Searching for an Apartment

Once you’ve decided how much you are willing to spend, it is time to look for an available apartment. You should start your search about six weeks before you are looking to move, but it can never hurt to start early to get a better idea of what you are looking for and what you can get within your budget. 

There are dozens of online apartment search tools, but the premier one in New York is StreetEasy. Units listed on StreetEasy are updated more often than on other websites. In my personal experience, realtors are more likely to respond to StreetEasy inquiries than other websites, but it can’t hurt to look at additional websites such as Zillow and As a word of caution for any apartment listing platform, beware of units that are listed as available but have been off the market for months.

It is also important to note whether or not a listing has a broker’s fee. In other, more affordable cities, landlords often pay realtors by giving them the first month of a tenant’s rent, but that is not always the case in New York. Apartments with broker’s fees require tenants, rather than the landlord, to pay the realtor before signing a lease. These fees are often listed as one-to-two  month’s rent or sometimes as a percentage of annual rent. For example, if an apartment is listed as $2,000 a month and has a 15% broker’s fee, your annual rent would be $24,000, and before moving in, you would have to pay your realtor 15% of this, or $3,600. 

In most other cities, unless a listing states otherwise, you should assume that it has a broker’s fee, but you can narrow your search on most sites to include only no-fee apartments. 

Get as much information as you can from a listing, and if you find an apartment you are interested in, ask the realtor every question you have. It is important to have an idea of how long the listing has been on the market for, when you can move in, if the unit accepts guarantors, if laundry is available and if any utilities are included in the rent. Do not assume these factors will remain constant from place to place. Once you have confirmed these details, set up a tour of the apartment. Never sign a lease for an apartment you haven’t seen.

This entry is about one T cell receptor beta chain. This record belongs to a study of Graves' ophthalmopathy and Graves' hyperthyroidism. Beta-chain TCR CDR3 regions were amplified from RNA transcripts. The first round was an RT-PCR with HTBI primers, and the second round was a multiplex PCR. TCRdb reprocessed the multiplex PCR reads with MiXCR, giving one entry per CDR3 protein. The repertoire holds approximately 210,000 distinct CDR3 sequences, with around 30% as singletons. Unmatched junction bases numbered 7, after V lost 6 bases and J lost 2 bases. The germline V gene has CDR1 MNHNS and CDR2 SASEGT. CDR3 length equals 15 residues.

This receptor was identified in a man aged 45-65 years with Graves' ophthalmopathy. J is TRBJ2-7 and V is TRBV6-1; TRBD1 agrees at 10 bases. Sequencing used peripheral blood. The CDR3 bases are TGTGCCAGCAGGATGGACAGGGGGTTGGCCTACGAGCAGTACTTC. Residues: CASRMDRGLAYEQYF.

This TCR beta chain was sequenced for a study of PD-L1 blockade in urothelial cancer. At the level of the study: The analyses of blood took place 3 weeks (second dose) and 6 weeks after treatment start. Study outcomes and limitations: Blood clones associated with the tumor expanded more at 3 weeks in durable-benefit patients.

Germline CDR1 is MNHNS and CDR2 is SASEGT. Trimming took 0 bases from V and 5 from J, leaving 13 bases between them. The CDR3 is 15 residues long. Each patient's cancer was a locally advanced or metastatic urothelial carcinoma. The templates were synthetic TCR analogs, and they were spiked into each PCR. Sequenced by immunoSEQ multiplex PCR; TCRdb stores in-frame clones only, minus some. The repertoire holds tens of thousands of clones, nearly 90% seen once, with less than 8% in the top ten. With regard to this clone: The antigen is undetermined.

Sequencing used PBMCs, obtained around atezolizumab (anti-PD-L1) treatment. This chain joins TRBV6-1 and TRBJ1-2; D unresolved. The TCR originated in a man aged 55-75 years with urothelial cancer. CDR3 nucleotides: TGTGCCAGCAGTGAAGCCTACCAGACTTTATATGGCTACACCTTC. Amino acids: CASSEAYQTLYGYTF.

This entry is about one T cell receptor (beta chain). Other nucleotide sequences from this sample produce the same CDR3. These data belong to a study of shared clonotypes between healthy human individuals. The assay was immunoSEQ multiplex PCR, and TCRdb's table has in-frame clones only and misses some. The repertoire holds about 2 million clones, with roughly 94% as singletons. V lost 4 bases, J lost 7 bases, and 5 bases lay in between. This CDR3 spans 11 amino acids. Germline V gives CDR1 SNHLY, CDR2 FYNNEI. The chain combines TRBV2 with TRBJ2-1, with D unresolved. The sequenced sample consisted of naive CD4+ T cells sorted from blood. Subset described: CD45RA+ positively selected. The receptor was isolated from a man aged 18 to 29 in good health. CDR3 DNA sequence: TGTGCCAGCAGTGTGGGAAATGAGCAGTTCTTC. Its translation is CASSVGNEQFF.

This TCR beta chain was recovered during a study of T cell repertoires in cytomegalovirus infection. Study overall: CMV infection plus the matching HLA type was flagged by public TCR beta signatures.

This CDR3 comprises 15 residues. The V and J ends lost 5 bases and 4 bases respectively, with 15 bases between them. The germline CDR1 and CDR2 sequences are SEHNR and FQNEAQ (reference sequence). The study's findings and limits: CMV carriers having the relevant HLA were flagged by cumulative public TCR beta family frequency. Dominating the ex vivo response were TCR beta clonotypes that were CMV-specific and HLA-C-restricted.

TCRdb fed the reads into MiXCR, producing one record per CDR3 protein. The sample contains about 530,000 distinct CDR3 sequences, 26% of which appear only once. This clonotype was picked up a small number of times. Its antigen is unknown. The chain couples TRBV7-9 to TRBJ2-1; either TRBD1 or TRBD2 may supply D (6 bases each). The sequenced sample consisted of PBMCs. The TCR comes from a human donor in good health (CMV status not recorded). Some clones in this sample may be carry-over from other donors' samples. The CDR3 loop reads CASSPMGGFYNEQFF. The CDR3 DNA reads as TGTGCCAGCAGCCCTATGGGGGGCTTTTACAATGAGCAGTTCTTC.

Most staged photos and videos in a listing are taken with flattering lighting and angles to make the apartment seem nicer, so beware of false listings that end up nothing like the real apartment.

I would recommend bringing a friend to see each apartment and taking lots of photos, videos and measurements while touring. Most staged photos and videos in a listing are taken with flattering lighting and angles to make the apartment seem nicer, so beware of false listings that end up nothing like the real apartment. This is illegal, and you can report them for false advertising. 


If you are interested in applying to an apartment after seeing it, be prepared to move quickly! While it is important to take time to decide whether or not an apartment is right for you, you should be ready to apply immediately after touring a unit if you like it. 

The application requirements can be different for each apartment, but in general, each tenant and guarantor should be prepared to each supply an application (provided by the management company), at least three recent pay stubs and bank statements, a letter of verification from an employer or a certification of enrollment for students, a credit score report, a copy of your photo ID, your and your guarantor’s most recent tax returns and W2s, and any other documents that can prove you are in good financial standing for the apartment.